$3 million investment at Illinois will bring ‘joy of meat’ to more people

A young woman in a white lab coat peers through a small window separating two rooms. The foreground shows part of a room tinged with pink lighting, including a bench top holding a tray with four small plastic cups and an open laptop computer.
Among other key building improvements planned with new funding, the meat science lab’s sensory testing facilities will be upgraded to welcome volunteers.

The Meat Science Lab at the University of Illinois Urbana-Champaign is getting a much-needed facelift, thanks to a combined $3 million in infrastructure investments from the College of Agricultural, Consumer and Environmental Sciences (ACES), Facilities and Services (F&S), and the U.S. Department of Agriculture’s new Research Facilities Act Program. The upgrade will modernize the meat science research, teaching, and outreach facilities — last updated in the early 1980s — and address HVAC and structural issues. 

The Meat and Egg Sales facility housed in the building won’t see major changes or service interruptions, aside from a new ceiling and overall HVAC upgrades — welcome news for in-the-know locals who frequent the shop for fresh, local products on Wednesdays and Thursdays. Instead, the investment will focus on improving research capacity.

“Since the 1980s, the meat science program has really reoriented towards improving consumers’ experiences with meat. But our research spaces don’t reflect that,” said Anna Dilger, professor in the Department of Animal Sciences, part of the College of ACES at Illinois. 

Dilger works closely with assistant professor Bailey Harsh to understand how diet, genetics, management, or other factors influence meat quality, and how that translates to consumer choice at the supermarket and satisfaction at the dinner table. Among other things, their research involves cooking and serving meat products to volunteers who sign up for consumer taste panels. Currently, the kitchen is very small, and the volunteer space is difficult to access and not very inviting.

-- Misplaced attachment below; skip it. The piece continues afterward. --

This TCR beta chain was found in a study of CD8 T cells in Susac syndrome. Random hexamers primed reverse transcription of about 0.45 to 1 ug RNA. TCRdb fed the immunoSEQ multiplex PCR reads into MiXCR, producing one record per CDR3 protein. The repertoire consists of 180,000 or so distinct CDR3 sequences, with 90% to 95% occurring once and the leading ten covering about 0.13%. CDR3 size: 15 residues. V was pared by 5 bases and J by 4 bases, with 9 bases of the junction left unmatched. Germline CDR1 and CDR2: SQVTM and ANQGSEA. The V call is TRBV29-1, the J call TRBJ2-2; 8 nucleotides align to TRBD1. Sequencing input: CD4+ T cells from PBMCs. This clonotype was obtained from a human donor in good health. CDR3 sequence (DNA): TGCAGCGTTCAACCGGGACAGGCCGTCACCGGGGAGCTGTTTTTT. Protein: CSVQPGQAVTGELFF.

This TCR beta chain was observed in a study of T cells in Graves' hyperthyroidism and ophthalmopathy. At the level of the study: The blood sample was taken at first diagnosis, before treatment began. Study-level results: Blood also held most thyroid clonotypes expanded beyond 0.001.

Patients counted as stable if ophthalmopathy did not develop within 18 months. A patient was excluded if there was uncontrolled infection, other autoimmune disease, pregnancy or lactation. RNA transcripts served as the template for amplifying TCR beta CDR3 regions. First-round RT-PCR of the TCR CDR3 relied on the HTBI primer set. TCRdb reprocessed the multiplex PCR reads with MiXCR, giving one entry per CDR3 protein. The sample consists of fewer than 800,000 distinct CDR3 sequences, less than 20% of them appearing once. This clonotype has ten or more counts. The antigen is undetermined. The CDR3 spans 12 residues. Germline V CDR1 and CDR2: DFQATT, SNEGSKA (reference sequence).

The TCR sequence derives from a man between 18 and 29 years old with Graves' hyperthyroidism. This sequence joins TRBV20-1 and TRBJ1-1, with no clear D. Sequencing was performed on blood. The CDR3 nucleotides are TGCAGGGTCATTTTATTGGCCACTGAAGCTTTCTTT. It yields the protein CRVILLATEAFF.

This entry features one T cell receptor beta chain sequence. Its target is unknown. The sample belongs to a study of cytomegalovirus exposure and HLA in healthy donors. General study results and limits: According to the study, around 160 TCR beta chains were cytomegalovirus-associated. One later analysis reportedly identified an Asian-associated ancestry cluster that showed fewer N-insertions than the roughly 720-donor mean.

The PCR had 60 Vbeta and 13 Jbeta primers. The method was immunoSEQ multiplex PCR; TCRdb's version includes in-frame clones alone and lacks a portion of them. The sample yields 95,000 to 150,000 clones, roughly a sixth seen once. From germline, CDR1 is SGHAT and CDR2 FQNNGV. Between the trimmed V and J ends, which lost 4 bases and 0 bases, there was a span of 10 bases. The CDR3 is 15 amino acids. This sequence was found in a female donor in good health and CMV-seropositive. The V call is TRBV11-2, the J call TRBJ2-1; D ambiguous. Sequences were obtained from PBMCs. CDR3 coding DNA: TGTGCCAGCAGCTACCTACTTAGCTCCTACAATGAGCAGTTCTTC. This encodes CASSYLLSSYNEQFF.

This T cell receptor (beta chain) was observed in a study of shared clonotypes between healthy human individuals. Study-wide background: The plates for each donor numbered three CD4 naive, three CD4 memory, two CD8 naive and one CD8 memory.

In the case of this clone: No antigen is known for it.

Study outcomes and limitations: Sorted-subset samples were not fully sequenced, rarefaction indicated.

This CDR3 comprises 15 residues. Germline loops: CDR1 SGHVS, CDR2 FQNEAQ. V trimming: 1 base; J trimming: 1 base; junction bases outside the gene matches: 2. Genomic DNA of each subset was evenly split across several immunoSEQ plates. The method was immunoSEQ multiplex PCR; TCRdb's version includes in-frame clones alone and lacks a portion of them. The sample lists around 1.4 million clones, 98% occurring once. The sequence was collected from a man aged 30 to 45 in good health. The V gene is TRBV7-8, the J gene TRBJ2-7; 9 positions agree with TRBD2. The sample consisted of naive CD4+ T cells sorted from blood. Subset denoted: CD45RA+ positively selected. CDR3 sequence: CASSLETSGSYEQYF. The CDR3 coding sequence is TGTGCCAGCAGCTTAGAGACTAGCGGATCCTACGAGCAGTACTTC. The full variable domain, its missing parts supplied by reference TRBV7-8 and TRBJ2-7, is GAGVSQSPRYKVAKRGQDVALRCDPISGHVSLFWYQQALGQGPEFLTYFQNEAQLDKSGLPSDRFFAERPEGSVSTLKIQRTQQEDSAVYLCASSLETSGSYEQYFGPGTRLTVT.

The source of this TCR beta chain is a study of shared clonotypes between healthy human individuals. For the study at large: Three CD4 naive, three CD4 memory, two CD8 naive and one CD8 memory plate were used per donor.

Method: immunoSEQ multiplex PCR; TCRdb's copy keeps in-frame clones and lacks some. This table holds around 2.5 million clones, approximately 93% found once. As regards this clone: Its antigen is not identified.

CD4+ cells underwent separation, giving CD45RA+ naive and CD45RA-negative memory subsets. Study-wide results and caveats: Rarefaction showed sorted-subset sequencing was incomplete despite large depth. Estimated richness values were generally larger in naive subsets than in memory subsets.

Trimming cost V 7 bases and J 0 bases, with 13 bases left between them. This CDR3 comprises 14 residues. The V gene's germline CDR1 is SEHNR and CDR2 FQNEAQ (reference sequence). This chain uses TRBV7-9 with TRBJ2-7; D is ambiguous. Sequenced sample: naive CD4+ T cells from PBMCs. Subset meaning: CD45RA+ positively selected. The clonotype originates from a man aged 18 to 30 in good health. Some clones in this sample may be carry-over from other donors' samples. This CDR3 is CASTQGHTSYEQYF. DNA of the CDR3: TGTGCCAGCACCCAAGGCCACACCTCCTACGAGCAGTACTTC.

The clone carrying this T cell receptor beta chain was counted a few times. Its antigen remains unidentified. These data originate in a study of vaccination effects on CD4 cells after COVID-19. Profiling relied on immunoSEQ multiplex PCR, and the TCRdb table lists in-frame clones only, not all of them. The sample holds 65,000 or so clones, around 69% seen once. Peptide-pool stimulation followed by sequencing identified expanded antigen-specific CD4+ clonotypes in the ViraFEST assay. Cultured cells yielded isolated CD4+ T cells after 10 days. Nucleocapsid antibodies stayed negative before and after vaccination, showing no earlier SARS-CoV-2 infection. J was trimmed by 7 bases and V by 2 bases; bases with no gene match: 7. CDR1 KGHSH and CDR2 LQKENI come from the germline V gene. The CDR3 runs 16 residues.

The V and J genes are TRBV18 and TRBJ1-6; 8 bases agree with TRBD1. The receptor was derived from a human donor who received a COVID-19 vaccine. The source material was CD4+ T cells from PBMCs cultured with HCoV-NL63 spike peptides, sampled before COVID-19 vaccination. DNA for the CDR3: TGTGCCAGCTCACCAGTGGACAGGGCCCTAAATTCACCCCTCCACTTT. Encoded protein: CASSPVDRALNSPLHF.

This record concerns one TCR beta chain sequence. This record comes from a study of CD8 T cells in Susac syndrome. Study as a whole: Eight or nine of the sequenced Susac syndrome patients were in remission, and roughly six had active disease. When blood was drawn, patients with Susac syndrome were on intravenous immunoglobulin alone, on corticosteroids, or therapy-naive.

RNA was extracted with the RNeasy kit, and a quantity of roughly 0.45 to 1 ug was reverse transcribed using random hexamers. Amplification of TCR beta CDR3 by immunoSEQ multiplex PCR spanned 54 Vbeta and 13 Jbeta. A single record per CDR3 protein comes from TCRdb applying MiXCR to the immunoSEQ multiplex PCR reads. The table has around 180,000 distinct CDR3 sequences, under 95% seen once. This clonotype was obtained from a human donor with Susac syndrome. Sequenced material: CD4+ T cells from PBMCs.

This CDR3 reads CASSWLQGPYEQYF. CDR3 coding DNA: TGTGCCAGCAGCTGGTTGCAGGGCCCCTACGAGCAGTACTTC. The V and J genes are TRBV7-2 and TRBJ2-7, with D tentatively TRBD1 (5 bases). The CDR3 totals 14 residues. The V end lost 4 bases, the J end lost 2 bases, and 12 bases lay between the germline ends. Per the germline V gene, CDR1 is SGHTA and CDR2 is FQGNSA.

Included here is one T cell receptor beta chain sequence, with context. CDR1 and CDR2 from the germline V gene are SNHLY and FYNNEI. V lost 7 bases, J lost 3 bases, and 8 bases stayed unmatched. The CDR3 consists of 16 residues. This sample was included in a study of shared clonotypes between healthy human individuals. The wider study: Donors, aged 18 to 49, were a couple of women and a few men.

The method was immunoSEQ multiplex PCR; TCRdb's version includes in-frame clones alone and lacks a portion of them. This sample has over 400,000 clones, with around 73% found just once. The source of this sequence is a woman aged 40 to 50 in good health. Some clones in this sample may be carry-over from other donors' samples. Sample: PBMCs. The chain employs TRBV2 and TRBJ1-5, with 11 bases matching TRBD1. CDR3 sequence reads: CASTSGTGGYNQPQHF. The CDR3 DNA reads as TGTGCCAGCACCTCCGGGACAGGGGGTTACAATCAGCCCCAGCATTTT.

“These funds will allow us to expand our test kitchen and create a flexible and welcoming space to interact with consumer volunteers, host workshops with stakeholders, and teach classes like our grilling and barbeque science and hospitality management classes,” Dilger said. “I'm excited to have this new space to bring the joy of meat and meat science to more people.” 

The building, located on Maryland Drive in Urbana, was originally part of the College of Veterinary Medicine at U. of I., housing its large animal hospital. Major renovations were required when it was converted to the Meat Science Lab in the 1980s, but Dilger says the building has remained largely untouched despite changes in faculty research and significant improvements in HVAC technology over 40 years. 

“The update will make us more energy efficient and more comfortable,” Dilger said. “There are some delicious smells in the building, and there are some not-so-delicious smells. A new HVAC system will help us deal with those less pleasant odors.” 

Maranna Binder, F&S architect in capital maintenance planning, is excited the campus Academic Facilities Maintenance Fund Assessment committee opted to fund this HVAC project. “HVAC systems hold the highest portion of the campus deferred maintenance backlog and have the potential to make a drastic impact on energy usage, air quality, and thermal comfort. With a portion of the building being public-facing, the difference will be apparent within the university community and beyond."

ACES Dean Germán Bollero emphasized a nationwide need for investments in agricultural research infrastructure. “We’re extremely grateful to have received nearly $500,000 from the new USDA Research Facilities Act Program, which is 25% of the total allocation available for projects across the country. But this is just a start; we need to continue to modernize our facilities and equipment to keep pace with our innovative and interdisciplinary ideas to feed and fuel our global population sustainably.” 

With funding secured, project planning is now underway. 

“The building has served us well for nearly 40 years, but we’re looking forward to a space more tailored to our current focus of supporting production agriculture in Illinois through improving the eating experience of meat consumers,” Dilger said.

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